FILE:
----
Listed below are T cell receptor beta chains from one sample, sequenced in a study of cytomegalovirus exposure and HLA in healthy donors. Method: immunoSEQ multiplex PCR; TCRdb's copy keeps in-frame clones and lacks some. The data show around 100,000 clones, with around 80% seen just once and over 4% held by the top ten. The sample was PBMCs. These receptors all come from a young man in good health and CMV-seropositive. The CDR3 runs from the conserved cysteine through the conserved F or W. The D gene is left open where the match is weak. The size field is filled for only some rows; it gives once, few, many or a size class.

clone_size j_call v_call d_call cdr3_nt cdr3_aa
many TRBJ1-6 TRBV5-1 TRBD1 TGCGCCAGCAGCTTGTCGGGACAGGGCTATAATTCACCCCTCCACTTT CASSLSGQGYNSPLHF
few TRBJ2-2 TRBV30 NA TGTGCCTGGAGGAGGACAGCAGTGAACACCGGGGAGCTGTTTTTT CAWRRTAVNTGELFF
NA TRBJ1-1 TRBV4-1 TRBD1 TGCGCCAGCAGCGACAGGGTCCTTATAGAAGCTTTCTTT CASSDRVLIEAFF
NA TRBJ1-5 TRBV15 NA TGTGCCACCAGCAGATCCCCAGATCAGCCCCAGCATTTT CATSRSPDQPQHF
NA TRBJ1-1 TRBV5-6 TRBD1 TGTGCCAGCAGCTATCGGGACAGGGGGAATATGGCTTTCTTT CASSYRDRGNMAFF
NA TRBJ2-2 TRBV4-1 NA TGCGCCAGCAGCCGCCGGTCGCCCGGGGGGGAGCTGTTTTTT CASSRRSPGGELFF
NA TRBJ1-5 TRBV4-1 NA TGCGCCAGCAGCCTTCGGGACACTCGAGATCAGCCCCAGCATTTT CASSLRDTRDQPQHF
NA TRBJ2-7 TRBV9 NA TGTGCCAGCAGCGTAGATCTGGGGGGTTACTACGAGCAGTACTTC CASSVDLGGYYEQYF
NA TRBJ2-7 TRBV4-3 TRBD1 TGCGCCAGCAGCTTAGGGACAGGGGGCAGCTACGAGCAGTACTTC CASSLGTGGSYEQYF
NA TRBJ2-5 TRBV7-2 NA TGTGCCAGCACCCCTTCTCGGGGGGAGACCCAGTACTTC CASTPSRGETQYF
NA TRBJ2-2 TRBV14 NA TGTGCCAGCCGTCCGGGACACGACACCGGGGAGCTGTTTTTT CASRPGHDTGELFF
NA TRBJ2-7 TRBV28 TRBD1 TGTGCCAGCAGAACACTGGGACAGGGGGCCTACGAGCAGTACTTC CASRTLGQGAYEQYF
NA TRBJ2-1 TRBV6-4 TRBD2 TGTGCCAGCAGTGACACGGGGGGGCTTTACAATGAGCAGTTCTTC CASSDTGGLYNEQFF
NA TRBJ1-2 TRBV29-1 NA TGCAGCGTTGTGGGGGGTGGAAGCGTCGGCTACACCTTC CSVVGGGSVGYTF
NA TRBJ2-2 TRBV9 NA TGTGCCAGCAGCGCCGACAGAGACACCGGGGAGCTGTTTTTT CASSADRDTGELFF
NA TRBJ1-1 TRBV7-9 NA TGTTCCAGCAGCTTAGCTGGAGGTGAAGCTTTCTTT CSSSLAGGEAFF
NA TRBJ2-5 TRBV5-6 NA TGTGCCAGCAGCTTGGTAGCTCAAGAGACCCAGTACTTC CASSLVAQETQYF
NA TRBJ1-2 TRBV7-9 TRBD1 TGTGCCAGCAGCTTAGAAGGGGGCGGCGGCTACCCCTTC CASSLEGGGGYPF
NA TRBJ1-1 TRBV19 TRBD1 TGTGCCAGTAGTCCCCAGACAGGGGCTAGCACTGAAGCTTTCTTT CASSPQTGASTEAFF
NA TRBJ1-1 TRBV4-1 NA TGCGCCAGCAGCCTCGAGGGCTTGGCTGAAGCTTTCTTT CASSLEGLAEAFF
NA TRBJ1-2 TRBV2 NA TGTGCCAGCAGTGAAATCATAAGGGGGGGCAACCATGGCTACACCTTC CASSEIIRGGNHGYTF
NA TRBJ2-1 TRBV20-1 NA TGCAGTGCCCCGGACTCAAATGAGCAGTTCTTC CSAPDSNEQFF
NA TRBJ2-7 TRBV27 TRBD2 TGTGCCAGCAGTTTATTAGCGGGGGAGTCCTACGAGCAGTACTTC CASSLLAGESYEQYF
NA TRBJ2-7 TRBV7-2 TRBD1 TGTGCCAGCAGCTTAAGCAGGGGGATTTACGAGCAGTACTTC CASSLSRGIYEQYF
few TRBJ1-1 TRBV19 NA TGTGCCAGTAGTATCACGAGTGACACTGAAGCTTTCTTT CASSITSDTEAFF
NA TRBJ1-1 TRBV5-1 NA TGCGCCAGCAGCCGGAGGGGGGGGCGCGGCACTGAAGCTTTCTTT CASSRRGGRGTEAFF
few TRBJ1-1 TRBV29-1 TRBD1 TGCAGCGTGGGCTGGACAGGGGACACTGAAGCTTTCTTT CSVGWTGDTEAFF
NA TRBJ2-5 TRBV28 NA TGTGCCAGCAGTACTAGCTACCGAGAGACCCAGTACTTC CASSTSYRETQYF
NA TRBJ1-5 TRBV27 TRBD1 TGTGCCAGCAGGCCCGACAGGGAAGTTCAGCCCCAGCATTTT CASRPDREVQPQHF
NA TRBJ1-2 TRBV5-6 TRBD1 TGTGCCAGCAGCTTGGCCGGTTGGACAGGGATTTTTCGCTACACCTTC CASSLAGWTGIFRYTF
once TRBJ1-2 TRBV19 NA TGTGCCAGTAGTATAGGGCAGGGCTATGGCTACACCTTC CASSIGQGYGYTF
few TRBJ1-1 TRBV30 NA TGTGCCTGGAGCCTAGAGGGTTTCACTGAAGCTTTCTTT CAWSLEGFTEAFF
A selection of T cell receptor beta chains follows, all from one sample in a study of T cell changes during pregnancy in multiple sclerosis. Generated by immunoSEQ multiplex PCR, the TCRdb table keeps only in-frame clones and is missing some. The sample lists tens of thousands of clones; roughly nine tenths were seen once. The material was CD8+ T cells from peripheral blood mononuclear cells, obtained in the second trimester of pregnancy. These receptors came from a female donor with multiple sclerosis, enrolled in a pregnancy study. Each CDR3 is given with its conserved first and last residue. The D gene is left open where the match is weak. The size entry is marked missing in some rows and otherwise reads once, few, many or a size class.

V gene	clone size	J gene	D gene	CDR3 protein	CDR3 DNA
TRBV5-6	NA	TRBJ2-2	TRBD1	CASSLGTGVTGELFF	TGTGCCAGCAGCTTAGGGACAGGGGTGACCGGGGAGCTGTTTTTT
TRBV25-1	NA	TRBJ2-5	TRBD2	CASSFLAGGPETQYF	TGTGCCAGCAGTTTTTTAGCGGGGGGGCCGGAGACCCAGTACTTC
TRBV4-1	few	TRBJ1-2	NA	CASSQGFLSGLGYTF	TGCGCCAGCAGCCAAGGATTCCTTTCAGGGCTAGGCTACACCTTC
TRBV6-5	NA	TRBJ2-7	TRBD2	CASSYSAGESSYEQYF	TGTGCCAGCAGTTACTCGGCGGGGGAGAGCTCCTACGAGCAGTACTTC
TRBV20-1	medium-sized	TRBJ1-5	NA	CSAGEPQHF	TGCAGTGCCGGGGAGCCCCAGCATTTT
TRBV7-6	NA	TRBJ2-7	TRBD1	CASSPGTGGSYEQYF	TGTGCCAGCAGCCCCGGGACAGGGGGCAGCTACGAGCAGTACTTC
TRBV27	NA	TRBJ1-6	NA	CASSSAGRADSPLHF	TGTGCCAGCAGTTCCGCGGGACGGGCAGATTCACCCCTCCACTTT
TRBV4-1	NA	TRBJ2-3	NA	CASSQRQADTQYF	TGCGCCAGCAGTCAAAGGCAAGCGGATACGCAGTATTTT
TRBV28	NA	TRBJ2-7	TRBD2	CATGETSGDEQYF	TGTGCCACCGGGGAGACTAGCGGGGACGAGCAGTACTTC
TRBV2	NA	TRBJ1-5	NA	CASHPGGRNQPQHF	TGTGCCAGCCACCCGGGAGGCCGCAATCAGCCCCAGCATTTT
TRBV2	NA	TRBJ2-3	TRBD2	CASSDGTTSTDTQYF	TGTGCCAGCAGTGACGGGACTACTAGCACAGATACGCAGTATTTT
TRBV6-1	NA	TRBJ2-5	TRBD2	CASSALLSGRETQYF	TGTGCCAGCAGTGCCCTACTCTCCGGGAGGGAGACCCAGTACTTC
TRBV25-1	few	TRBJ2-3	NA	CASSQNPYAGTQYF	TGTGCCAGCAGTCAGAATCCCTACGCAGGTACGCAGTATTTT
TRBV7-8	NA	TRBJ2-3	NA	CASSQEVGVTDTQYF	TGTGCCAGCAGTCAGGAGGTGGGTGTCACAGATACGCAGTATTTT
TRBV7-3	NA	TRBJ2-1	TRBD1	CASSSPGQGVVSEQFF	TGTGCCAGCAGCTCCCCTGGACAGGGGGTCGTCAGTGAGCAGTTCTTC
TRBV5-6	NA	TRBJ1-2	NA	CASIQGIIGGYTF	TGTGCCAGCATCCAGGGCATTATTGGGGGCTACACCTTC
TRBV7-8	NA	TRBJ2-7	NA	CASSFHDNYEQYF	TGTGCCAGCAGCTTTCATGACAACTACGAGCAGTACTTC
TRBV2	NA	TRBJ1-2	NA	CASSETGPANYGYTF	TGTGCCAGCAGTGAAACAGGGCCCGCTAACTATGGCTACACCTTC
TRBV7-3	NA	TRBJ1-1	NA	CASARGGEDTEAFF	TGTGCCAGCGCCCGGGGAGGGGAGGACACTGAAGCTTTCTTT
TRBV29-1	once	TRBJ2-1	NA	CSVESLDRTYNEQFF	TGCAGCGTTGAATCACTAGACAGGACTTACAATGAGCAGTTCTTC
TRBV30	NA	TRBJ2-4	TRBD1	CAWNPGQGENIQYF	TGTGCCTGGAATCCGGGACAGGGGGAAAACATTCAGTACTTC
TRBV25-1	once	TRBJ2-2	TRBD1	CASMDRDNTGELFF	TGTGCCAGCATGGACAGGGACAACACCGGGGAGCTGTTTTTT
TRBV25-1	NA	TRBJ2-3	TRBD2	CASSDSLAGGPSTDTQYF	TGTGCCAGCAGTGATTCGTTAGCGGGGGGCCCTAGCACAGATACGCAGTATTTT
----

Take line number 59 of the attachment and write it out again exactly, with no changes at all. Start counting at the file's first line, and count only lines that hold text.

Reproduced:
TRBV25-1	NA	TRBJ2-3	TRBD2	CASSDSLAGGPSTDTQYF	TGTGCCAGCAGTGATTCGTTAGCGGGGGGCCCTAGCACAGATACGCAGTATTTT